During his summation, Mr. Keenen, representing Kiewit, said:
As far as the insurance permit that opposing counsel says is in the contract, read it for yourself. You will find that the City is the named insured, so that if there is any coverage under that contract for Peter Kiewit, the same coverage belongs to the City, and they could collect fully the limit in that policy.
The following colloquy ensued:
DeVito: Your Honor, I am going to object. That insurance was for third —
Court: I will sustain the objection. The insurance in the contract, so there will be no misunderstanding, is with reference to third party liability, and not as between the parties.
DeVito: That insurance does not extend between Peter Kiewit and the City, your Honor.
Court: They can read the contract for themselves.
In his rebuttal, Mr. DeVito stated that Kiewit was "a $75 million corporation in the marine engineering field." Mr. Keenen objected, and the Court, in sustaining the objection, admonished DeVito: "Now, you have done this before, Mr. DeVito, and I am going to have to reprimand you. I have said the size of the corporation makes no difference."
Finally, in concluding his summation, Mr. DeVito told the Jury:
I respectfully request that you discharge your responsibility in your own conscience as best you can and that you find for the City of Cleveland and that you make us whole and hold Peter Kiewit responsible for the damage that they have caused to the taxpayers of the City of Cleveland.
In his charge to the jury, Judge Green instructed:
This case should be considered and decided by you as an action between persons of equal standing in the community, of equal worth, and holding the same or similar stations in life.
Both the plaintiff, a municipal corporation, and the defendant, a private corporation, stand equal before the law, and are to be dealt with as equals in a court of justice.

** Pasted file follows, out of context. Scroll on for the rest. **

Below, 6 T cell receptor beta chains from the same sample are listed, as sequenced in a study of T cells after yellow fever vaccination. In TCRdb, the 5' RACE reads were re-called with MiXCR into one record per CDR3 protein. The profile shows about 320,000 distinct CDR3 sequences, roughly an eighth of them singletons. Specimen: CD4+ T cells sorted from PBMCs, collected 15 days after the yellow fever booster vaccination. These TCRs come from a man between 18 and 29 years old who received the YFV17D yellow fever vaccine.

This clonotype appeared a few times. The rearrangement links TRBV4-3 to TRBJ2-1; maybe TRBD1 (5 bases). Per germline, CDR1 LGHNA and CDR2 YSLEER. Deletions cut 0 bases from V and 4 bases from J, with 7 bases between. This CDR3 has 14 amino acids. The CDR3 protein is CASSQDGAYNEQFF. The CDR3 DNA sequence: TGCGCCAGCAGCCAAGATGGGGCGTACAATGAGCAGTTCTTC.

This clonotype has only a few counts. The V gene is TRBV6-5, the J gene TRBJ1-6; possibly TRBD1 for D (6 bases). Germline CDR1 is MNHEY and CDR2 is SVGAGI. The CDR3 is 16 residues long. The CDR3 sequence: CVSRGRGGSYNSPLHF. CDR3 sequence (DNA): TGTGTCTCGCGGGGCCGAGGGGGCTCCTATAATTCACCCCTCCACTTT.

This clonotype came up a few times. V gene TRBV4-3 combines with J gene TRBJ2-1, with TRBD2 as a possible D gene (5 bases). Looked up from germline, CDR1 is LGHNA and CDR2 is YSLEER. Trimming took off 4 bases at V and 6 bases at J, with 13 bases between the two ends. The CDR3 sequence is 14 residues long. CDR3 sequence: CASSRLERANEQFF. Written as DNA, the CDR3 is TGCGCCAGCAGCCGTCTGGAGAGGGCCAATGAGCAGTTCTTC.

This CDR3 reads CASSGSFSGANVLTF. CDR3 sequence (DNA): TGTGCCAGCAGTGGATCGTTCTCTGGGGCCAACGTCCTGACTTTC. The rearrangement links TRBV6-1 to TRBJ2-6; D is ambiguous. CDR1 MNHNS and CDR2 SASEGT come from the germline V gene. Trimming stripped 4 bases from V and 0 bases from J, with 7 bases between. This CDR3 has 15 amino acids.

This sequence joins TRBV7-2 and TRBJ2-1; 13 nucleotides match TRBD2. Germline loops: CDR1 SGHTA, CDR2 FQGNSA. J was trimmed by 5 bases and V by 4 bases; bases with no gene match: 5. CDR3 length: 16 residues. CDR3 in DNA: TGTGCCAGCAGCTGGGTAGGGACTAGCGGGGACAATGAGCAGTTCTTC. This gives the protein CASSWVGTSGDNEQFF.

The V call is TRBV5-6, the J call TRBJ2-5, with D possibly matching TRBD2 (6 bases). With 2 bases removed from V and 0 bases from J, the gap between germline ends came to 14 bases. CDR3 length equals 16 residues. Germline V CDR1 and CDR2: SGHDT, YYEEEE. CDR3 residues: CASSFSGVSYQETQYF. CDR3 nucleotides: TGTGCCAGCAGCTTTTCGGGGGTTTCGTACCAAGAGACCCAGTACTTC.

Kiewit was entitled to a fair trial but, as we have pointed out, did not receive it because of the pervasive misconduct of counsel for the City.
It is Kiewit's position that counsel for the City was attempting to influence the jury that Kiewit was a huge corporation, protected by insurance, playing on the prejudices of the jurors as taxpayers of Cleveland, against the interests of a large out-of-state corporation. Kiewit acknowledges that the court made every reasonable effort short of mistrial and contempt to negate the effect of the improper comments. Kiewit contends that it is impossible to eradicate from the minds of jurors and thoughts which are planted there and the prejudices thus aroused. Kiewit emphasizes that the alleged misconduct was not isolated but rather permeated the entire trial from the beginning to the end. Kiewit urges that the excessive verdict (as indicated by the fact that the remittitur was one half of the jury's verdict), combined with the inflammatory comments by trial counsel for the City, demonstrates that prejudice was inherent. Kiewit argues that the District Court is not entitled to undue deference in determining the prejudicial effect, for the demeanor and veracity of witnesses are not at issue here. Finally, stressing that, the District Judge, in his memorandum opinion, concluded that counsel's misconduct may well have influenced the jury's determination on damages, Kiewit asserts that it is thus impossible to say that the influence did not spill over into the jury's consideration of liability as well.